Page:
Confused by Facebook privacy settings? So is the Supreme Court.


A view of the Supreme Court in Washington, D.C., Wednesday, June 27, 2012. (AP Photo/Evan Vucci)

The Supreme Court, on Tuesday, heard oral arguments in a pair of cases that will shape what privacy protections Americans have against warrantless searches of electronic devices. But during the two-hour discussion, Chief Justice John Roberts touched on a related issue that millions of Americans are challenged by every day: Facebook privacy settings.

The privacy settings of the social network and its related applications came up in the discussion of Riley v. California, a case involving a San Diego college student, David Riley, who was pulled over for expired tags, only to have police seize his phone and use a photo on it to convict him for participation in a drive-by shooting. Litigator Jeffrey L. Fisher, representing Riley, argued that even flipping through photos on a smartphone draws on a multitude of data that is "intrinsically intertwined" in the device in such a way that implicates the Fourth Amendment.

"Including information that is specifically designed to be made public?" asked Roberts, "I mean, what about something like Facebook or a Twitter account?"

Depending on a user's privacy settings, Facebook activity can range from entirely public to only available to an individual user -- although Facebook changes the settings often enough that users aren't always aware of the current setup. Twitter offers users the option of making their tweets public or only sharing them with approved followers.

But Roberts went on to say there is not really "any privacy interest" in a Facebook account -- or it's "at least diminished because the point is you want these things to be public and seen widely" -- before asking if there would be a way to create a rule that police could search "those apps that, in fact, don't have an air of privacy about them."

Even Roberts's argument about accessing publicly posted information doesn't seem to be making a lot of sense -- which isn't entirely surprising considering the court's previous problems with technology concepts -- mostly because if something is already public, there would be no need for law enforcement to use an arrestee's device to access it.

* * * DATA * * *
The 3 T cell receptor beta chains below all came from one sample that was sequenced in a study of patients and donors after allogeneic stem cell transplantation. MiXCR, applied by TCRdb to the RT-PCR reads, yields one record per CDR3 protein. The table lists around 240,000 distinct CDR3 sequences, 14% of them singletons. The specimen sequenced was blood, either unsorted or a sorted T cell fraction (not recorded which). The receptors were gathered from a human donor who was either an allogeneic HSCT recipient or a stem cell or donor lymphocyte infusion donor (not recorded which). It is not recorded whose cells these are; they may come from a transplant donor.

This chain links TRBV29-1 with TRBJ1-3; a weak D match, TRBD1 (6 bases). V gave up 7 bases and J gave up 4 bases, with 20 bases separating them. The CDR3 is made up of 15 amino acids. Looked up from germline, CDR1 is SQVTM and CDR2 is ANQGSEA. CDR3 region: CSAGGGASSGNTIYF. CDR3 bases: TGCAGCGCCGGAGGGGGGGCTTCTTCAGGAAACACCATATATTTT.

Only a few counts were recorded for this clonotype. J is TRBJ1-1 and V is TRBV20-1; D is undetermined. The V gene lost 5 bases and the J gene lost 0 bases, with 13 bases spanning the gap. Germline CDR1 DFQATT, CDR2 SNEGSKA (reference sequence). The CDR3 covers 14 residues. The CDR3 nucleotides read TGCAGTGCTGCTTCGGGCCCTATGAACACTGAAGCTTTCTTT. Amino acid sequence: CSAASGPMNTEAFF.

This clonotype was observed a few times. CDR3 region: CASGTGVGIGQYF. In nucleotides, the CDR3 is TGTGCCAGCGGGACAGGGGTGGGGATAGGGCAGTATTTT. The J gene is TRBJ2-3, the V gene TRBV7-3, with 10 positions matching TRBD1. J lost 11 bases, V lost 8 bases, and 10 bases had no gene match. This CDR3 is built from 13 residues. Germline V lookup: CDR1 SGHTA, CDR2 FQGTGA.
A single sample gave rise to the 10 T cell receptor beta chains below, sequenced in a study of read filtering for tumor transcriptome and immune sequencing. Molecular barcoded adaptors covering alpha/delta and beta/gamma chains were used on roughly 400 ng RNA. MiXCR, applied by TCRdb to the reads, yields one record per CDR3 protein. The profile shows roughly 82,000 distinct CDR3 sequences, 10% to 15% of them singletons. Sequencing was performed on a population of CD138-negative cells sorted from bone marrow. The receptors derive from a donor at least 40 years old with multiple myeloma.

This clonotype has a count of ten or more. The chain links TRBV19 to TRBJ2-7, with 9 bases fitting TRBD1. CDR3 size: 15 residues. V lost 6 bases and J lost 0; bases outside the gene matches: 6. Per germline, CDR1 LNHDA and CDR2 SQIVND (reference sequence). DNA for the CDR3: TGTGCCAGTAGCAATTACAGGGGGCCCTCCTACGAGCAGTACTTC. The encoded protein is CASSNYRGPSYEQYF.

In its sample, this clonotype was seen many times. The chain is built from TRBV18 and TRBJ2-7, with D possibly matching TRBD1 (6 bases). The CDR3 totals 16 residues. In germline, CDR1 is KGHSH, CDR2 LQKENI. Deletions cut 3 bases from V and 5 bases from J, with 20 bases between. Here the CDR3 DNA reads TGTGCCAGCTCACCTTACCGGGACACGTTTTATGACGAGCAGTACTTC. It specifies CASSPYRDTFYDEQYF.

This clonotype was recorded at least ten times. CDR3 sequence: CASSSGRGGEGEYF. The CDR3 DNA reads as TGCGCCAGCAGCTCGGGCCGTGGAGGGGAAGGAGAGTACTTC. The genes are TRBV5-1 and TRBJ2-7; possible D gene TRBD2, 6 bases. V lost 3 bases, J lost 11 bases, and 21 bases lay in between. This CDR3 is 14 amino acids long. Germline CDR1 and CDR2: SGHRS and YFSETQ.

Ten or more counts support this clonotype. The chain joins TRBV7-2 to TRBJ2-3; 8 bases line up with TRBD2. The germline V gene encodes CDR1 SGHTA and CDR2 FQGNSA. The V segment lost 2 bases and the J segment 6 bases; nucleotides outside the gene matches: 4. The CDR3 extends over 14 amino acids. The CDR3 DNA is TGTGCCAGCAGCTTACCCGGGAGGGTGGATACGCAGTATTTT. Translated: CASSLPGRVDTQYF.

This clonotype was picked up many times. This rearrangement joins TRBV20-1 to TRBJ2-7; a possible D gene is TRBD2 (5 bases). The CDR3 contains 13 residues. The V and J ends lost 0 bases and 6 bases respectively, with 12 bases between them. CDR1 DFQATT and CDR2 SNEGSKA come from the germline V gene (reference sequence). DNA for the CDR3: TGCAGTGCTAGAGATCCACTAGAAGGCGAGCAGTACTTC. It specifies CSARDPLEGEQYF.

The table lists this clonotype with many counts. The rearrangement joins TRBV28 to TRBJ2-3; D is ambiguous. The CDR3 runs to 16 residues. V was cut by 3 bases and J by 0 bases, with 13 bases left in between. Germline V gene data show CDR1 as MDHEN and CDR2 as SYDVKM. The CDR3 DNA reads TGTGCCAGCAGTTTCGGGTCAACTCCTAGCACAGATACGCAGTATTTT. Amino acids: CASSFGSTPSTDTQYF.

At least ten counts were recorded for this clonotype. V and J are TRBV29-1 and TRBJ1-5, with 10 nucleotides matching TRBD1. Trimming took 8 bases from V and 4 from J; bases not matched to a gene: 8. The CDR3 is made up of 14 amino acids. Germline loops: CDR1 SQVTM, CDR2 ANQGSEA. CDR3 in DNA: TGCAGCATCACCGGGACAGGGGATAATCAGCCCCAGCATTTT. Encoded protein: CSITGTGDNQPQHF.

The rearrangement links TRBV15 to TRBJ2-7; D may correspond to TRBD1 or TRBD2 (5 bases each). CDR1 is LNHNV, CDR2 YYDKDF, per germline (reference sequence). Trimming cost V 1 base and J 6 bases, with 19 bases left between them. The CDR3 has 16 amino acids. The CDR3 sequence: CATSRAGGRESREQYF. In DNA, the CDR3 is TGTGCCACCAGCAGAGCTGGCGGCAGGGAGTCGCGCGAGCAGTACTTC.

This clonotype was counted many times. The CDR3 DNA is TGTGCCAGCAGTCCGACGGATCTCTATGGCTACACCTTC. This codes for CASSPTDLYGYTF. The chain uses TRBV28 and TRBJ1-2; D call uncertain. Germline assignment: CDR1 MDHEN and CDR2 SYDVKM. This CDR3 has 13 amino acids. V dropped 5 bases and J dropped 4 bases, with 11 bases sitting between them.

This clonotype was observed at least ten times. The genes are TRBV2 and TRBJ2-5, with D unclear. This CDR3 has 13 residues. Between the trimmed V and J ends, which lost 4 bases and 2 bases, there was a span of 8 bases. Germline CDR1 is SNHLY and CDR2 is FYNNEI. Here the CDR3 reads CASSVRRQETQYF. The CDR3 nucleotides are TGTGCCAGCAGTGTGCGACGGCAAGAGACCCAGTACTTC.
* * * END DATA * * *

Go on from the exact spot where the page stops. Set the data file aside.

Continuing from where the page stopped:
And there are many private aspects of a user's Facebook and Twitter account that would potentially be available to law enforcement. For instance, if a user is logged into a social media account via an app on the phone, and if law enforcement is able to digitally search through that app, then private aspects, such as direct messaging archives, would be available to authorities.

Fisher responded by noting that most of the information on smartphones is private. "Even a Facebook account is a limited universe of people who have access to it," he explained.

But Roberts seems to indicate that he believes anything shared on Facebook is potentially fair game, regardless of privacy settings. "I mean, you know, maybe it's a hundred people ," he said. "But it's certainly not private in the sense that many of the other applications are."

Facebook's privacy settings did not explicitly come up in the oral arguments of the other case, United States v. Wurie. In that case, information taken from a Boston drug suspect, Brima Wurie's phone led the police to other drugs and a weapon. But the social network did make a brief cameo in a list of potential targets for evidence collection.

Andrea Peterson covers technology policy for The Washington Post, with an emphasis on cybersecurity, consumer privacy, transparency, surveillance and open government.

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